If we really want to import natural gas, a better use would be to turn that gas directly into liquid ethanol. That is a fairly straight forward chemical process that is much more efficient than turning natural gas into fertilizer, using the fertilizer to grow corn, and then using more natural gas to turn the corn into ethanol. From a thermodynamic perspective that would make more sense, but then I don't know what all those corn farmers would do. (grin)

I do know that if we didn't already have this huge corn infrastructure (Big Corn and Big Ag if you will) and were starting with a blank sheet of paper to solve our energy crisis, we wouldn't say, "Hey, let's burn a lot of fossil fuels growing corn and then we can turn the corn into fuel.")

You ask what alternative I suggest.

My suggestion is we change our lifestyle. I live three miles from where I work and walk every day. During the last year I walked 1500 miles commuting to and from work. I am close to 60 years old, and if I can do it, there are plenty of others who could also. If you live further than three miles from work, ride a bike. I lived in Germany and once commuted by bike nine miles each direction.

I do own a compact pickup truck, but last year put less than 3,000 miles on that. Our other car is a turbo-charged diesel that gets 50 mpg. We heat our house with natural gas, but keep the temperature at 62 degrees. My family consumes far less than our share of the fossil fuels the average American family burns.

Why couldn't we live more like they do in Europe? I lived in Germany for 11 years. The average German uses about three times less energy per year than the average American. You'd think that using that much less energy their lifestyle would be lower than ours wouldn't you? It's not. In fact, I think the average German, Swede, Dutchman, or Dane (name a Western European of your choice) has a quality of life higher than ours.

They do drive smaller cars that get better mileage, and they do walk to the bakery or market instead of jumping in a car, but those aren't necessarily signs of a lesser quality of life. (I wish I had a bakery on the corner in Madison like the one I on the corner in the last German village I lived in.)

Best Regards,

Gary Dikkers

 
At 6:25 AM, Blogger American Lung Association of Minnesota said...

Gary: You made some points on the energy conservations aspects at the end, which we echo.

The ethanol industry will get to the point where subsidies are no longer needed, sooner than most might have expected. Until then, it needs our help to stand and take it's baby steps.

PS: I, too, miss German bakeries. I miss having a warm slice of lieberkase mit ei for breakfast.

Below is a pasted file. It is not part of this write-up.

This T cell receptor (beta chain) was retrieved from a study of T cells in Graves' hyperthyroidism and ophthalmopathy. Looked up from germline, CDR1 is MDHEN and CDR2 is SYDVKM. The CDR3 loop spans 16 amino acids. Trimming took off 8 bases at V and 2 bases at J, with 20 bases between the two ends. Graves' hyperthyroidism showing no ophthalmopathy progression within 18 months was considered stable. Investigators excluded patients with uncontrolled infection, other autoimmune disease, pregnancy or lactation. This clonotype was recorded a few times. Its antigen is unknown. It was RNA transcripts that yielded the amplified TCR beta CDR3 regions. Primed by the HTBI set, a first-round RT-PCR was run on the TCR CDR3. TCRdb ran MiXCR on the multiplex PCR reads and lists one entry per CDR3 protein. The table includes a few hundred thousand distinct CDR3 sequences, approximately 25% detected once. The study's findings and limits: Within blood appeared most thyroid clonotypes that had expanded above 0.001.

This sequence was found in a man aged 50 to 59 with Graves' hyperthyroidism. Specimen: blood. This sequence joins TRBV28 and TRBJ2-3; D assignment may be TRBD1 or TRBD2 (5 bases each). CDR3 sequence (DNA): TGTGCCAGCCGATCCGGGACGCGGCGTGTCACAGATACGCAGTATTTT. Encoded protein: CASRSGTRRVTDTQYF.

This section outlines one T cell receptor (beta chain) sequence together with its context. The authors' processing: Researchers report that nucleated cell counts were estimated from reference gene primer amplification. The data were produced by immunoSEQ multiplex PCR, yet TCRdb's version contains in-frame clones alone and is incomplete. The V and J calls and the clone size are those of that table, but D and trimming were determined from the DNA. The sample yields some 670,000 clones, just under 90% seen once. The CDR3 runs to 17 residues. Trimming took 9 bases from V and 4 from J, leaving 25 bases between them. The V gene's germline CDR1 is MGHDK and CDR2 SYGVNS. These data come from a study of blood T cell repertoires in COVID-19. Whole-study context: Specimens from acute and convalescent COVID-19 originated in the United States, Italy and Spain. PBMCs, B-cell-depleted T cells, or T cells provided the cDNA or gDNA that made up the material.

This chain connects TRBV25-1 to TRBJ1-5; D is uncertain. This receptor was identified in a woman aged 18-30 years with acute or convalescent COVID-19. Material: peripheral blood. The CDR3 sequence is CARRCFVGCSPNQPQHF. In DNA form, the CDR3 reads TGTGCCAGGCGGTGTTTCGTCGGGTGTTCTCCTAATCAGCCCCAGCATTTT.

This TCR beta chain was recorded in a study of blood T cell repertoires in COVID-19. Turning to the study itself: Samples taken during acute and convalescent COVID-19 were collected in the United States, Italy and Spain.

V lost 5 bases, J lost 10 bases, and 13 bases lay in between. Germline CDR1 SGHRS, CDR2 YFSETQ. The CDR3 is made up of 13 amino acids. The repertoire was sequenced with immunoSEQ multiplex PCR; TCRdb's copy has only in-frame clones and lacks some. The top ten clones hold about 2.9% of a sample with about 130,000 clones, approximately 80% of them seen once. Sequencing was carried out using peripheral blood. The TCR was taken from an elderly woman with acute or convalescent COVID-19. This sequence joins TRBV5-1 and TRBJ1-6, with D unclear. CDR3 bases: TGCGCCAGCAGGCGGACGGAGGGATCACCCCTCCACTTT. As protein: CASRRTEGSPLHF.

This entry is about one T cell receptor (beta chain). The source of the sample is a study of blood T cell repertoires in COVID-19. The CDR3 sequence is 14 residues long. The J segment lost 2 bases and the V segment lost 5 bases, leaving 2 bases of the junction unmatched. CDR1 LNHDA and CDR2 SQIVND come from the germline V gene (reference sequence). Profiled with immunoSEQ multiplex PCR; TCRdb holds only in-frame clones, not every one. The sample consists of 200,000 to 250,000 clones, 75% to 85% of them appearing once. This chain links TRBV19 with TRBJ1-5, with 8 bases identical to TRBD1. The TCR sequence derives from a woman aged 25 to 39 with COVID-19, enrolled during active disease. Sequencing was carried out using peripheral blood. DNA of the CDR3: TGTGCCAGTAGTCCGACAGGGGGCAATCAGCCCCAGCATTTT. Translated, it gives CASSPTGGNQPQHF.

At 8:54 PM, Blogger Gary Dikkers said...

Bob said, "The ethanol industry will get to the point where subsidies are no longer needed, sooner than most might have expected."

Sorry Bob, I have to disagree with that, at least with respect to ethanol made with corn. (There may be hope for ethanol made with sugar cane, but Big Ag in the U.S. is already making plans to stop imports of Brazilian sugar ethanol.)

Growing corn and making ethanol from it is unsustainable without burning fossil fuels. Take away fossil fuels, and corn farming and ethanol plants would soon fizzle to a stop.

I drove by an ethanol plant in Northern Illinois this morning. That plant literally could not operate without burning natural gas. They power their entire plant with a huge natural gas powered generating turbine. The corn ethanol industry even knows (and admits) they must have natural gas. Three years ago a company from La Crosse planned to build an ethanol plant in Jefferson County, WI. They changed their plans and canceled the plant when they learned they could not get natural gas piped to the site. (Their case study always lead me to ask the big question: If ethanol returns more energy than its production consumes, why did they need natural gas for that plant? Why couldn't they have used a fraction of the ethanol they produced as the source of thermal energy to operate the plant?)

The hard truth is from farm to ethanol plant making corn ethanol is unsustainable without fossil fuels - and for Big Ag and corn ethanol lobbyists to continue to insist corn ethanol is renewable is disingenuous at best.

Until corn farmers and the ethanol industry show they can make ethanol by using only the ethanol they make instead of needing to burn irreplaceable and unrenewable fossil fuels, it is absolutely incorrect to say corn ethanol is a renewable fuel.

Using ethanol to make mor ethanol is the real test of a renewable fuel, and the ethanol cartel is nowhere near passing that test.

Happy New Year Bob, Tim too.

Gary Dikkers